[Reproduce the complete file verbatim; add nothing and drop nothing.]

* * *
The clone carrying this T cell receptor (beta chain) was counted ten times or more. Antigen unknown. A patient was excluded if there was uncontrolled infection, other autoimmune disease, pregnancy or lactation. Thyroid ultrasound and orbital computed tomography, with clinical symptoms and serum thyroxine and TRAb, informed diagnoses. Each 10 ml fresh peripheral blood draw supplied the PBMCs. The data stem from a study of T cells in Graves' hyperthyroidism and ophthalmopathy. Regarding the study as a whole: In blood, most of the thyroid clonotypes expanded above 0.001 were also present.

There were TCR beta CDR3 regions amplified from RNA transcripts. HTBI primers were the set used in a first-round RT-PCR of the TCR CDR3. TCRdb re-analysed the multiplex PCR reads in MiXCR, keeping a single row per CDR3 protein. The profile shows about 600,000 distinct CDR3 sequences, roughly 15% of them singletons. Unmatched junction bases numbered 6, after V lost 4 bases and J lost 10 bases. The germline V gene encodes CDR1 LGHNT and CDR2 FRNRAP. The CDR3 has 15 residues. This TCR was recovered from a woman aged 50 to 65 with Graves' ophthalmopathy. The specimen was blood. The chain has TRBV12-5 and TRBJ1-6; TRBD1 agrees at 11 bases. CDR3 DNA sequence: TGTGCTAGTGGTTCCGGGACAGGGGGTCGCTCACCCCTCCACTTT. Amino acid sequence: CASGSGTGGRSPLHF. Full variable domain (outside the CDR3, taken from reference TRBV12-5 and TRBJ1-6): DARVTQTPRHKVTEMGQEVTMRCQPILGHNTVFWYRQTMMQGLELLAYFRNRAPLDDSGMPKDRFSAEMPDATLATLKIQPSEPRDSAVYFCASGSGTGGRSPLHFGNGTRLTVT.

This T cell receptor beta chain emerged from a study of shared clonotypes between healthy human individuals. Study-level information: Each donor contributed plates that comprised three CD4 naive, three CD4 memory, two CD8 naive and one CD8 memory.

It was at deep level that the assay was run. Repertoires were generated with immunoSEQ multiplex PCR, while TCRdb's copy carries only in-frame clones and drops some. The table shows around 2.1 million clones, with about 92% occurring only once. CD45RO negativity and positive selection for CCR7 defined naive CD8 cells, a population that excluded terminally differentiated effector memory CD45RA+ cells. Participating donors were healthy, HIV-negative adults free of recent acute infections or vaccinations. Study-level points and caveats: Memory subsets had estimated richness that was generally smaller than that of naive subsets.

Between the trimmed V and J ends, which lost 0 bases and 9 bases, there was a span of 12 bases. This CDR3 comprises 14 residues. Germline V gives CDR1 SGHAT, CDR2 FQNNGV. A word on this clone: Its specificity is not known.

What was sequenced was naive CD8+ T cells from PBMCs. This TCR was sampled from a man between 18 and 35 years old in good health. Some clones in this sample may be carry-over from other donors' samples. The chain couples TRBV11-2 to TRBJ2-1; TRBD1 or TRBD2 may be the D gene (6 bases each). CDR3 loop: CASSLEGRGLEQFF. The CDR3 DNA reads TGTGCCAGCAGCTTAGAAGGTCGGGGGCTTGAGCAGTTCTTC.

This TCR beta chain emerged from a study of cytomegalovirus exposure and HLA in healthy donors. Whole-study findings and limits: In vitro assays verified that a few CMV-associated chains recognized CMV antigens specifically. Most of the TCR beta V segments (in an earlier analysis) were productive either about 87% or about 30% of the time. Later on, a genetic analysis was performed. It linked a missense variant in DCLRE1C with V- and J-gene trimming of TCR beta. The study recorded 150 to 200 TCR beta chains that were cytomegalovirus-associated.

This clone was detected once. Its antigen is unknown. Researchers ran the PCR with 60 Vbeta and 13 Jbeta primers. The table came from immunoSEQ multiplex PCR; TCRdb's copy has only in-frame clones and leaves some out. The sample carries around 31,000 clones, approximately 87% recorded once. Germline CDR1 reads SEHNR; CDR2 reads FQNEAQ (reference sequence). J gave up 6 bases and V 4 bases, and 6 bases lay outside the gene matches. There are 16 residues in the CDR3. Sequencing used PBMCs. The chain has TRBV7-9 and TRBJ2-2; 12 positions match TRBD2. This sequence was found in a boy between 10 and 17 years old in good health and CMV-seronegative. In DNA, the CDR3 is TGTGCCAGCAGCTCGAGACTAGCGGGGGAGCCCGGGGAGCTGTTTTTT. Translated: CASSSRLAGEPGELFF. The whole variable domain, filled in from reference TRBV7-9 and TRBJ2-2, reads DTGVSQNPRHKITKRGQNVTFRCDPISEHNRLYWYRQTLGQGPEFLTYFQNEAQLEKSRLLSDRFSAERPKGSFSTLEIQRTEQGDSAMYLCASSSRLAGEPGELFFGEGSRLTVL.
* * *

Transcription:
The clone carrying this T cell receptor (beta chain) was counted ten times or more. Antigen unknown. A patient was excluded if there was uncontrolled infection, other autoimmune disease, pregnancy or lactation. Thyroid ultrasound and orbital computed tomography, with clinical symptoms and serum thyroxine and TRAb, informed diagnoses. Each 10 ml fresh peripheral blood draw supplied the PBMCs. The data stem from a study of T cells in Graves' hyperthyroidism and ophthalmopathy. Regarding the study as a whole: In blood, most of the thyroid clonotypes expanded above 0.001 were also present.

There were TCR beta CDR3 regions amplified from RNA transcripts. HTBI primers were the set used in a first-round RT-PCR of the TCR CDR3. TCRdb re-analysed the multiplex PCR reads in MiXCR, keeping a single row per CDR3 protein. The profile shows about 600,000 distinct CDR3 sequences, roughly 15% of them singletons. Unmatched junction bases numbered 6, after V lost 4 bases and J lost 10 bases. The germline V gene encodes CDR1 LGHNT and CDR2 FRNRAP. The CDR3 has 15 residues. This TCR was recovered from a woman aged 50 to 65 with Graves' ophthalmopathy. The specimen was blood. The chain has TRBV12-5 and TRBJ1-6; TRBD1 agrees at 11 bases. CDR3 DNA sequence: TGTGCTAGTGGTTCCGGGACAGGGGGTCGCTCACCCCTCCACTTT. Amino acid sequence: CASGSGTGGRSPLHF. Full variable domain (outside the CDR3, taken from reference TRBV12-5 and TRBJ1-6): DARVTQTPRHKVTEMGQEVTMRCQPILGHNTVFWYRQTMMQGLELLAYFRNRAPLDDSGMPKDRFSAEMPDATLATLKIQPSEPRDSAVYFCASGSGTGGRSPLHFGNGTRLTVT.

This T cell receptor beta chain emerged from a study of shared clonotypes between healthy human individuals. Study-level information: Each donor contributed plates that comprised three CD4 naive, three CD4 memory, two CD8 naive and one CD8 memory.

It was at deep level that the assay was run. Repertoires were generated with immunoSEQ multiplex PCR, while TCRdb's copy carries only in-frame clones and drops some. The table shows around 2.1 million clones, with about 92% occurring only once. CD45RO negativity and positive selection for CCR7 defined naive CD8 cells, a population that excluded terminally differentiated effector memory CD45RA+ cells. Participating donors were healthy, HIV-negative adults free of recent acute infections or vaccinations. Study-level points and caveats: Memory subsets had estimated richness that was generally smaller than that of naive subsets.

Between the trimmed V and J ends, which lost 0 bases and 9 bases, there was a span of 12 bases. This CDR3 comprises 14 residues. Germline V gives CDR1 SGHAT, CDR2 FQNNGV. A word on this clone: Its specificity is not known.

What was sequenced was naive CD8+ T cells from PBMCs. This TCR was sampled from a man between 18 and 35 years old in good health. Some clones in this sample may be carry-over from other donors' samples. The chain couples TRBV11-2 to TRBJ2-1; TRBD1 or TRBD2 may be the D gene (6 bases each). CDR3 loop: CASSLEGRGLEQFF. The CDR3 DNA reads TGTGCCAGCAGCTTAGAAGGTCGGGGGCTTGAGCAGTTCTTC.

This TCR beta chain emerged from a study of cytomegalovirus exposure and HLA in healthy donors. Whole-study findings and limits: In vitro assays verified that a few CMV-associated chains recognized CMV antigens specifically. Most of the TCR beta V segments (in an earlier analysis) were productive either about 87% or about 30% of the time. Later on, a genetic analysis was performed. It linked a missense variant in DCLRE1C with V- and J-gene trimming of TCR beta. The study recorded 150 to 200 TCR beta chains that were cytomegalovirus-associated.

This clone was detected once. Its antigen is unknown. Researchers ran the PCR with 60 Vbeta and 13 Jbeta primers. The table came from immunoSEQ multiplex PCR; TCRdb's copy has only in-frame clones and leaves some out. The sample carries around 31,000 clones, approximately 87% recorded once. Germline CDR1 reads SEHNR; CDR2 reads FQNEAQ (reference sequence). J gave up 6 bases and V 4 bases, and 6 bases lay outside the gene matches. There are 16 residues in the CDR3. Sequencing used PBMCs. The chain has TRBV7-9 and TRBJ2-2; 12 positions match TRBD2. This sequence was found in a boy between 10 and 17 years old in good health and CMV-seronegative. In DNA, the CDR3 is TGTGCCAGCAGCTCGAGACTAGCGGGGGAGCCCGGGGAGCTGTTTTTT. Translated: CASSSRLAGEPGELFF. The whole variable domain, filled in from reference TRBV7-9 and TRBJ2-2, reads DTGVSQNPRHKITKRGQNVTFRCDPISEHNRLYWYRQTLGQGPEFLTYFQNEAQLEKSRLLSDRFSAERPKGSFSTLEIQRTEQGDSAMYLCASSSRLAGEPGELFFGEGSRLTVL.